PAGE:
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8 month old retriever, what now?

I have two questions, the first one is on retrieving. I am wondering on how to continue the training with him. He is currently an 8-month-old lab. At about 6 months, I had him retrieving virtually perfectly. He would only go fetch when released and he would deliver to my hand about 90% of the time. I then had him neutered, and after some complications from the surgery, we would out of training for about a month. He was put on cage rest and other things for this time. But, after we started training he no longer wanted to retrieve it back to me, and sometimes not even pick it up. Well I have been working with him for probably three weeks since he was allowed to have exercise again. And in this time we went through him wanting to play chase and everything else, so I started training him from the beginning. I ended up using a check cord on him to get him to retrieve back to me. But I have not forced to only fetch after released yet. After a lot of patience I can now get him to retrieve about 5-10 times without the check cord, then he decides he wants to drop it about 5-10 feet in front of me. I have been trying to command him "Pick it Up", he is learning that, and some times after that he will come to me but sometimes he will run from me. No matter what I do it takes a lot of work to get him to bring it to me after that. He has just learned all my tricks I think. I play fetch with him about three times a day. Do you think it would help to not use the check cord and just throw it about 5 times at each session (3 per day). Or should I use the check cord with a short rope play for a longer time. My worry with using check cords is trying to get him to eventually listen with out it. Do you also think I should start requiring him to be released to fetch, he will do it, but I thought I should make sure he fetches well first. Should I start that now or later (the requiring release to fetch).

The second question is concerning quartering a field or working in woods. It seems to me to be a personal preference whether or not you need to train the quartering or allow them to work their own pattern. Will all dogs develop their own pattern while hunting or do I need to train the quartering? I take him on walks through the woods, but he does not go in the woods very much, he usually stays on the trail. Is their anything I can do to start getting him to try flushing birds, or at least going off the trail while on the walks. Do I need to train the quatering.

Thanks for the Help, Sorry so long.

Your young dog sounds like he is enthusiastic and energetic pup. He either does not know what you expect of him or more likely does not feel compelled to meet your expectations.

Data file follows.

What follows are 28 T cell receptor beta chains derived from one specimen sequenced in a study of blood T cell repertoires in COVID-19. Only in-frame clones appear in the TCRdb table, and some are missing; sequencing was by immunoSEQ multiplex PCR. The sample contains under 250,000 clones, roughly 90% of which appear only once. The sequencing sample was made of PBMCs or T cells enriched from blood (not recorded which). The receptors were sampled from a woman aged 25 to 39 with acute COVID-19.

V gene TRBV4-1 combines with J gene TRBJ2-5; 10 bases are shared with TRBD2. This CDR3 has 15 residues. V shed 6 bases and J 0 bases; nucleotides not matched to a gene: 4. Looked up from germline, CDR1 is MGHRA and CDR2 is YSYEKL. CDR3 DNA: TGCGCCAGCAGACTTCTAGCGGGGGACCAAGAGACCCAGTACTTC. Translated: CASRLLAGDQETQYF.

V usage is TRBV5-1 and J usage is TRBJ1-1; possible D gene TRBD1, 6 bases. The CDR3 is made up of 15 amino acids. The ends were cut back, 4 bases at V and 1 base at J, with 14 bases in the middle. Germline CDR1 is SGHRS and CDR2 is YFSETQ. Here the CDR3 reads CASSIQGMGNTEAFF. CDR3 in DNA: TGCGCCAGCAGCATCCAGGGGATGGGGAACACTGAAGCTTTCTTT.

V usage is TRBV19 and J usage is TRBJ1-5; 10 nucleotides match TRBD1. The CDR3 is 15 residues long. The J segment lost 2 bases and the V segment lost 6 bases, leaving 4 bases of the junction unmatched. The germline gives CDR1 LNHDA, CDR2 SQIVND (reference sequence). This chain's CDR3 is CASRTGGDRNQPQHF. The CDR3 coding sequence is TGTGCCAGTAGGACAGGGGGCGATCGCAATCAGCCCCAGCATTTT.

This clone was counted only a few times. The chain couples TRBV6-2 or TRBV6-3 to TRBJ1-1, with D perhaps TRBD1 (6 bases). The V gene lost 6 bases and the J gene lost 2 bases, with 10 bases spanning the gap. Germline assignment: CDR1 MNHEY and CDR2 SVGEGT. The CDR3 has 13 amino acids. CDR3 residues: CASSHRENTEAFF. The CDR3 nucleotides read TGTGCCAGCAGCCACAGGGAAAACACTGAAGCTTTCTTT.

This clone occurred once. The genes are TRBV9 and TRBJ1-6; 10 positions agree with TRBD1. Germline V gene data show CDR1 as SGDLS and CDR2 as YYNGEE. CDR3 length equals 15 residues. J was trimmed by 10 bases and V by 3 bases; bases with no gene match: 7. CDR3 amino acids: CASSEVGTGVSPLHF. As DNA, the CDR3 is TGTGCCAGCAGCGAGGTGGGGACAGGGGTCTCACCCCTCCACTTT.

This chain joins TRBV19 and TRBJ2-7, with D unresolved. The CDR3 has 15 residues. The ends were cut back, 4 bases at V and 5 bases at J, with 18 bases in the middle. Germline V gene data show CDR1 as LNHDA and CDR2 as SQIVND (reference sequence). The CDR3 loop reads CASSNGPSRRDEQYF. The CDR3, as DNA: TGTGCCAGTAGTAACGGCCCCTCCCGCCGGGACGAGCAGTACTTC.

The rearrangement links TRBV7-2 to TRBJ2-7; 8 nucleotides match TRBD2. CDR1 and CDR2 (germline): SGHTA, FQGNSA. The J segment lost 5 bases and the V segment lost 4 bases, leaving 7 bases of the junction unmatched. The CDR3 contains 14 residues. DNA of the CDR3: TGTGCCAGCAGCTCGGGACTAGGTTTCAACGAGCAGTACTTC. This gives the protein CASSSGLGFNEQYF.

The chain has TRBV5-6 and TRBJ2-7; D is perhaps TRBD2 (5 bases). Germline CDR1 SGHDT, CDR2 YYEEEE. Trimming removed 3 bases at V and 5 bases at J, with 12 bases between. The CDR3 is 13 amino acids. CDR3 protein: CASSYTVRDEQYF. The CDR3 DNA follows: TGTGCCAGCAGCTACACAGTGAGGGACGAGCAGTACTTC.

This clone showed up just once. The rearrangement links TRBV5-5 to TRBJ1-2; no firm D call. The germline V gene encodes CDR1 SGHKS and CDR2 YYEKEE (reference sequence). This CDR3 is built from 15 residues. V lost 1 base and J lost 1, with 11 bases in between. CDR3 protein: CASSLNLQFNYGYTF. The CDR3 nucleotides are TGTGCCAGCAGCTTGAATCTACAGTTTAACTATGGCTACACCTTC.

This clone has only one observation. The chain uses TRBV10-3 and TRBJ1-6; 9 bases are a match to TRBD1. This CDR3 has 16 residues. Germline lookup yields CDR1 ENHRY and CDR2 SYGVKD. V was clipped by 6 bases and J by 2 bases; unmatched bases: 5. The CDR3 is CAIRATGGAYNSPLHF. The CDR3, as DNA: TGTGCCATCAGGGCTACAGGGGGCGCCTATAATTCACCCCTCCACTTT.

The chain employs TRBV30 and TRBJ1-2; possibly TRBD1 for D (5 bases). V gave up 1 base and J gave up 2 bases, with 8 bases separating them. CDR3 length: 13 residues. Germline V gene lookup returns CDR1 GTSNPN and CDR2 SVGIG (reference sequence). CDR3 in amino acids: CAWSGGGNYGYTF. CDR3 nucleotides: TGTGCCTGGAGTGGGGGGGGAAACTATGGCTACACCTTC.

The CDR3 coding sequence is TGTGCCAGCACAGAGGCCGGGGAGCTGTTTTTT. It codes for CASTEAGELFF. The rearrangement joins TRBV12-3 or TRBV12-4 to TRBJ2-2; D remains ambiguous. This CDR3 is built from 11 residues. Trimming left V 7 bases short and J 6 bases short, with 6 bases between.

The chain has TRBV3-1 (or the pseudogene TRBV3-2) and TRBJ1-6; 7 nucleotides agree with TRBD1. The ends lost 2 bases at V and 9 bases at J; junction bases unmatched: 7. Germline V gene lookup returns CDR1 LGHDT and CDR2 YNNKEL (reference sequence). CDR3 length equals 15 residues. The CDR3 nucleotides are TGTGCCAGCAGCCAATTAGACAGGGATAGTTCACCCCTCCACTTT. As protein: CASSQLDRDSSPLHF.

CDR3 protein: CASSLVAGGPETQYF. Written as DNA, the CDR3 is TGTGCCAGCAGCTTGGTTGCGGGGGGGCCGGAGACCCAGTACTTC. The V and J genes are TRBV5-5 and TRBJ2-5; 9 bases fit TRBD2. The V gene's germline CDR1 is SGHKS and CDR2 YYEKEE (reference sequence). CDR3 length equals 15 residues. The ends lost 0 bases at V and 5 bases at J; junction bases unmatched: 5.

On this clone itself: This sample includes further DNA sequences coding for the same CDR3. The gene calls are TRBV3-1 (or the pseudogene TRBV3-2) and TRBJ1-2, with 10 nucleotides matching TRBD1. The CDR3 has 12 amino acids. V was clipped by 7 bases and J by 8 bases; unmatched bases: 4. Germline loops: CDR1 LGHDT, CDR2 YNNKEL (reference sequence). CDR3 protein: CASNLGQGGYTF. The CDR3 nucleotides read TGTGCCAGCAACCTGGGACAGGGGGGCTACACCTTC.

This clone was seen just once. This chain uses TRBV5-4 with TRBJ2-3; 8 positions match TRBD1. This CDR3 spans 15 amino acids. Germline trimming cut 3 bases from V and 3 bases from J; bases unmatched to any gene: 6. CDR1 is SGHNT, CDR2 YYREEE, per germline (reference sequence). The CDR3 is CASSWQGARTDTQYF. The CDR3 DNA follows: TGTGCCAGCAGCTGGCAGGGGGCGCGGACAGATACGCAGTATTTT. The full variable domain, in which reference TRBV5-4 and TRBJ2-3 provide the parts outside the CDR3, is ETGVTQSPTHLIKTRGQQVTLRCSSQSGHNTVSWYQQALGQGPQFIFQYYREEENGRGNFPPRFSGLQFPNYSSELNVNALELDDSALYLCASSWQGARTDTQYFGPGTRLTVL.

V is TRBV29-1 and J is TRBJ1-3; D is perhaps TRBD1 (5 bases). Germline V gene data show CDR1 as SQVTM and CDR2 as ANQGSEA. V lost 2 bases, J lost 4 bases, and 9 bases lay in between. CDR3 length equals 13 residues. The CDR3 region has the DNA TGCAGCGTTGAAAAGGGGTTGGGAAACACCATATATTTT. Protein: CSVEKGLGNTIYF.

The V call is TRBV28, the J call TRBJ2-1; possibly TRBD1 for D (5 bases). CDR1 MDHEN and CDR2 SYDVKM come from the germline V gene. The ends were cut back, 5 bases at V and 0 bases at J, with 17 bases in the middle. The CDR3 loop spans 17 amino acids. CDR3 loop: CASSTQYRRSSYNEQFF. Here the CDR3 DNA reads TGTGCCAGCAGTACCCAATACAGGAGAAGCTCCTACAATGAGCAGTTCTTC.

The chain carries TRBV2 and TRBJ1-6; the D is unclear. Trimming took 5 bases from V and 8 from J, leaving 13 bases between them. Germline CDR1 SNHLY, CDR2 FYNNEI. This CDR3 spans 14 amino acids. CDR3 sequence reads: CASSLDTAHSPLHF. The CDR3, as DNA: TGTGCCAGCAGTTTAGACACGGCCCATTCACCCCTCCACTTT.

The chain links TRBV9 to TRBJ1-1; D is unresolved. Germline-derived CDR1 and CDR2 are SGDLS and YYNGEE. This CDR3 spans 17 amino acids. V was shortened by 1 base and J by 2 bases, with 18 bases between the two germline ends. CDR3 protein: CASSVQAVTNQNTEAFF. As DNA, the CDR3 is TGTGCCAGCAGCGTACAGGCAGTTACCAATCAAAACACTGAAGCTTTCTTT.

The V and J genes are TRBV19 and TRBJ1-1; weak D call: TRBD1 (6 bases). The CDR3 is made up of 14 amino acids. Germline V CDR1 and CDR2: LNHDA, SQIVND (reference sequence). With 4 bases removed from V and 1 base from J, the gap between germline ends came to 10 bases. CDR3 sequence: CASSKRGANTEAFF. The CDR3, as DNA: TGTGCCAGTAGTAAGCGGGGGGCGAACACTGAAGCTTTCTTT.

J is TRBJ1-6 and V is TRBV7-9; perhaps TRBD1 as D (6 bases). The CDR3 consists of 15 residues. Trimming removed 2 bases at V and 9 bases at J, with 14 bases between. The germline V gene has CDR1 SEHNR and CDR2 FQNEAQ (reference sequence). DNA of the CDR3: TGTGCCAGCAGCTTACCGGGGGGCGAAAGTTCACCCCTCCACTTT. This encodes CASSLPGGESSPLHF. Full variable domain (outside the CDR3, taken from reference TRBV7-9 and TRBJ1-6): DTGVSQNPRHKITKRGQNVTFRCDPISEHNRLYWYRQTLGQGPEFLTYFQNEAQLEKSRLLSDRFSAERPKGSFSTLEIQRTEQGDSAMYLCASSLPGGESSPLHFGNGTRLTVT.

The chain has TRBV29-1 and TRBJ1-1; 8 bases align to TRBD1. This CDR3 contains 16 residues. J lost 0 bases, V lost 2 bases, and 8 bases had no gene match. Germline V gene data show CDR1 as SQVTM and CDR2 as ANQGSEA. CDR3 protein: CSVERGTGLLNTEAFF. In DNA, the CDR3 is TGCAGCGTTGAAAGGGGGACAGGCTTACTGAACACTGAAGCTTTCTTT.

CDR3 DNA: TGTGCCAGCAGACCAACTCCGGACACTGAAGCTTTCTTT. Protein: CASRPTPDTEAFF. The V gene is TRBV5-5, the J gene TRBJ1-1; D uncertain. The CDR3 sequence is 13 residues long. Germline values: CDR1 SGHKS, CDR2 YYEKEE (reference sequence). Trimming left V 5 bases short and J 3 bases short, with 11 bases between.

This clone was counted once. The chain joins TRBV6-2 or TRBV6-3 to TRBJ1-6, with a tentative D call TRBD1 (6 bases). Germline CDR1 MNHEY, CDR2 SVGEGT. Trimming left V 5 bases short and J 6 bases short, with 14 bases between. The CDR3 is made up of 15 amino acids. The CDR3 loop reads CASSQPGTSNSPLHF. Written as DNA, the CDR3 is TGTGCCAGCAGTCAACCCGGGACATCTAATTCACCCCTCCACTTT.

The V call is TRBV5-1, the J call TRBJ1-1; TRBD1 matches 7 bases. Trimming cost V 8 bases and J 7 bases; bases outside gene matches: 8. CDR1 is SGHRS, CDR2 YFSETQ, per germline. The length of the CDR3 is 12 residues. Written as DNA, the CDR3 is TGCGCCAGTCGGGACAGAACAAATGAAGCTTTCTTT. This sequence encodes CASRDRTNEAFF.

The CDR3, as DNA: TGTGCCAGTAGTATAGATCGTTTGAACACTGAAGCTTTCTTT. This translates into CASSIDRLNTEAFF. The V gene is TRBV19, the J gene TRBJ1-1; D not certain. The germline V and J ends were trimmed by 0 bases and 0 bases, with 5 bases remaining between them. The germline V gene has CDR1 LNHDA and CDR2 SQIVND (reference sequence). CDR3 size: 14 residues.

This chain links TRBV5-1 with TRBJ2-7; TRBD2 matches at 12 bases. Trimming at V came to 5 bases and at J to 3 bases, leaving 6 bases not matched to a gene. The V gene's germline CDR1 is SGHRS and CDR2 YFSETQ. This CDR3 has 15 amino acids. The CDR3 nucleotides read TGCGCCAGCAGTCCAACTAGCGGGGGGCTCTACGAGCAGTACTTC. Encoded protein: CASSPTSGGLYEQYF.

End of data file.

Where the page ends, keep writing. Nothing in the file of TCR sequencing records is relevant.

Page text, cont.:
I noted a few of observations while reading your description.

First, you are training this pup a lot. He starts to get sloppy after 5-10 retrieves and you train several times a day. Even my advanced senior and master dogs rarely get that many retrieves in a day. I would cut way back on your retrieving. You are boring the poor pup and he has taken to making his own game out of it. For example, I am currently running a young 10 month old pup in senior stakes that never got more than one or two retrieves per session for seven months. This keeps the dog hot for the game.

Second, you have not forced the dog to retrieve. I would recommend that you research the forced retrieve. I have written articles on this panel as have other trainers regarding the advantages of a trained retrieve. I won't re-hash the details here but I will tell you that without a trained and disciplined forced retrieve, quality retriever work is nearly impossible to achieve.

Third, the dog is running from you during training. A large part of retrieving is the dog coming back to you, otherwise you have a de-triever. You must break the training into small parts. Teach a reliable recall without the bumper. You may use food or some other technique but make sure the dog will reliably come when called, then put the bumper back in the picture after the force fetch is complete.

Fourth, you are trying to require the dog to be steady until released for the bumper. This is premature. I like to see the pup crazy about retrieving and finished on the force fetch before I ever start to steady the pup. Too much pressure to steady a pup too early will kill his desire to retrieve and it may explain why he does not want to come back to you.

Here is the formula I use:
  1. Build drive and desire for the bumper and birds. No control, just a fun bumper or two per session, then put him up.
  2. Teach a reliable recall away from retrieving.
  3. A structured and disciplined force fetch program.
  4. Begin marking with pup under restraint, leash, collar or held in arms.
  5. Demand clean delivery to hand.
  6. Begin steadying process
  7. Begin multiple marks

An approach like this will assure that you balance drive and control so that you will have and enthusiastic retriever that is under your control.

Quartering is a personal choice, but you should know that if you do not require some discipline, you will have trouble with range and control.

Best of Luck

Bill Corcoran
Highland Retrievers
Highland Retriever

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